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Reetha: Uses, Benefits, Side Effects and More!

By Dr Rajeev Singh +2 more


Reetha, scientifically known as Sapindus mukorossi, is a large deciduous tree of the Sapindaceae family. It is commonly kReetha, scientifically known as Sapindus mukorossi, is a large deciduous tree of the Sapindaceae family. It is commonly known by many names like soapberry, soapnut, washnut, aritha, dodan, and dodani. In countries like Japan and China, Reetha has been used for centuries. In Japan, it has been used as a life-prolonging pericarp (the part of a fruit enclosing the seeds) and in China as a fruit for managing illnesses. The plant is well known for its folk traditional values.1 Reetha is found in the hilly regions of the Himalayas in India. The fruit of Reetha has been used in Indian Ayurvedic medicine for decades.2 Reetha is a popular ingredient of many Ayurvedic shampoos and cleansers.3

reetha benefits

Did you know?

  • Reetha contains saponins, which have natural foaming and cleansing properties. source: ncbi
  • Reetha has been used traditionally in India for centuries for its medicinal properties. source: ncbi

Nutritional Value

The major constituents present in Reetha are saponins, sugars and mucilage.1 The seed kernels of Reetha are a rich source of proteins and show a balanced amino acid composition as per the World Health Organization. In addition to proteins, sugars and fibres are also present. Phytochemicals like polyphenols and saponins are also present.4 The seed oil contains vitamin E and beta-sitosterol.5 The nutritional value is mentioned in the table below.

Nutritional componentContent (g/100 g) (approx.)
Oil (seed kernel oil)3.9 
Soluble fibre3.8
Insoluble fibre2.2
Table 1: Nutritional value of Reetha seed kernel4


Also Read: Mehendi: Uses, Benefits, Side Effects & More!

Properties of Reetha

Reetha may have the following beneficial properties.

  • It may have de-tanning properties
  • It may have antifungal activity
  • It may have antibacterial activity
  • It may act as an expectorant (may help remove sputum from air passages).
  • It may have anti-protozoal activity (may kill head lice)
  • It may have an anti-inflammatory effect
  • It may have wound healing action
  • It may help relieve joint pain.1

Also Read: Castor Oil – Uses, Benefits, Precautions & More!

Based on my observations, when you mix reetha with shikakai, the mixture has multiple health benefits. Together they act as antifungal, anti-bacterial, anti-inflammatory and antipyrogenic agents. Additionally, they will exhibit cleansing properties that will be highly beneficial for hair health.

Dr. Siddharth Gupta, MD

Potential Uses of Reetha

Potential uses of Reetha for cancer

Reetha contains essential compounds such as saponins. These compounds may possess anticancer and antitumour activities. Various laboratory studies have found that Reetha effectively stopped the growth of cancer cells and tumour formation in cancer cell lines. Hence, Reetha may have the potential to induce the death of cancer cells.1 However, this study is insufficient because it is done in the laboratory and not on humans. Therefore, large-scale human trials are required to suggest the true potential of Reetha in fighting cancer in humans.1 

Potential uses of Reetha for anti-bacterial activity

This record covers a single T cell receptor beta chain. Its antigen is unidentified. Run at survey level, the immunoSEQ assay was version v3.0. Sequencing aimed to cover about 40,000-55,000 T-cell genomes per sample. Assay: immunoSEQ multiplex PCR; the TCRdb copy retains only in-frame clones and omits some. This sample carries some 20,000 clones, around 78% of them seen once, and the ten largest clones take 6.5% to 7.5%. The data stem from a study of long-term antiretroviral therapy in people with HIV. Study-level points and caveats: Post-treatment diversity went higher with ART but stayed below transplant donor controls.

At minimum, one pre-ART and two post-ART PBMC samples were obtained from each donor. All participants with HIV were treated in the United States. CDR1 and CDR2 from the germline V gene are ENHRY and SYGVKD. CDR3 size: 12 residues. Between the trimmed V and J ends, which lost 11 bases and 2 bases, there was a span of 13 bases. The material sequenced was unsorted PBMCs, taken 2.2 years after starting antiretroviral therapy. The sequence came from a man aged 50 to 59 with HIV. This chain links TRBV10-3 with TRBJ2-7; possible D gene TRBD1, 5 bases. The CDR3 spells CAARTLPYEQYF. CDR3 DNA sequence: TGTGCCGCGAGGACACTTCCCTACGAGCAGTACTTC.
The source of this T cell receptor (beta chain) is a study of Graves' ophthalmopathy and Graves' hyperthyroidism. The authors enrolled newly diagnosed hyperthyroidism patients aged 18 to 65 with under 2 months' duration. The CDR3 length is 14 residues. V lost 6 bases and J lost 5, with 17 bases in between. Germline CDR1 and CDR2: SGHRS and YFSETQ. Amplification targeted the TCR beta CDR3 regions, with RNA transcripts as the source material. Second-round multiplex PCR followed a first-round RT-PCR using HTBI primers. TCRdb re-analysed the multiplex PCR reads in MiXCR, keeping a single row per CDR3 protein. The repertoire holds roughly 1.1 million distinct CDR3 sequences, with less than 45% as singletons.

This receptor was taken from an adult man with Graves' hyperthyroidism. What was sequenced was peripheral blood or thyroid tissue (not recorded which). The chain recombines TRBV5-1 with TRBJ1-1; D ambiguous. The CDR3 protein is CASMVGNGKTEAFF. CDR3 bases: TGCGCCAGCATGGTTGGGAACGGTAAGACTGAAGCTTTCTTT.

According to an animal study, Reetha extract stopped the growth of the bacteria, Helicobacter pylori when administered orally. Furthermore, the extract was beneficial in clearing out the Helicobacter pylori infection in an in-vivo study.1 However, this information is not enough and further studies are required to support the potential use of Reetha in humans for managing bacterial infections.

Potential uses of Reetha for liver

Reetha may benefit liver health. In an animal model study, the extract of fruit pericarp of Reetha showed a positive effect on the liver of the animal. The extract might help reduce the damage caused to the liver cells.1 You must consult a qualified doctor if you observe any changes in your liver health.

Potential uses of Reetha for anti-fungal activity

According to a lab study, the extract of Reetha might stop the growth of Candida albicans, which causes cutaneous (skin) candidiasis infection. The  extract of Reetha showed strong anti-fungal activity against Candida parapsilosis. In addition, the saponin portion of the extract showed activity against the fungus Trichophyton rubrum.1 This data is insufficient; therefore, extensive human studies are needed to support its benefits in humans.

According to Ayurveda, the reetha powder obtained from a reliable source might help in various skin infections like psoriasis, eczema, and pimples as it has Tridosha (Pitta, Vatta and Kapha) properties. Further, reetha decoction might have wound-healing properties and may stop secondary infections.

Dr. Rajeev Singh, BAMS

Potential uses of Reetha for wound healing

Oil derived from the seeds of Reetha showed wound healing benefits in animal studies. The oil also showed anti-inflammatory, antioxidant, and anti-bacterial properties. It was found that the benefit of skin wound healing may be the result of the anti-bacterial, anti-inflammatory and antioxidant activity. The vitamin E present in the oil may provide  antioxidant benefit. Reetha seed oil may have the potential for skin wound healing in humans.5 However, before using Reetha for wound healing, it is better to consult a doctor to avoid further complications.

Potential uses of Reetha for hair

Reetha is widely used in preparations like shampoo.3 The dried fruit powder may be used as a foaming agent in shampoos.6 It may clean  the oily secretions in the skin and might be used as a cleanser for hair and a hair tonic as it forms a natural lather.1 It may also be used for removing lice from hair.3 However, you should never use any herb to self-medicate yourself. It is always best to consult your doctors and only use them if recommended.

Though studies are showing the benefits of Reetha in various conditions, these are insufficient, and there is a need for further studies to establish the true extent of the benefits of Reetha on human health. Additionally, every person may respond differently to this herb. Therefore, it is essential to consult a doctor before using Reetha for any medical condition.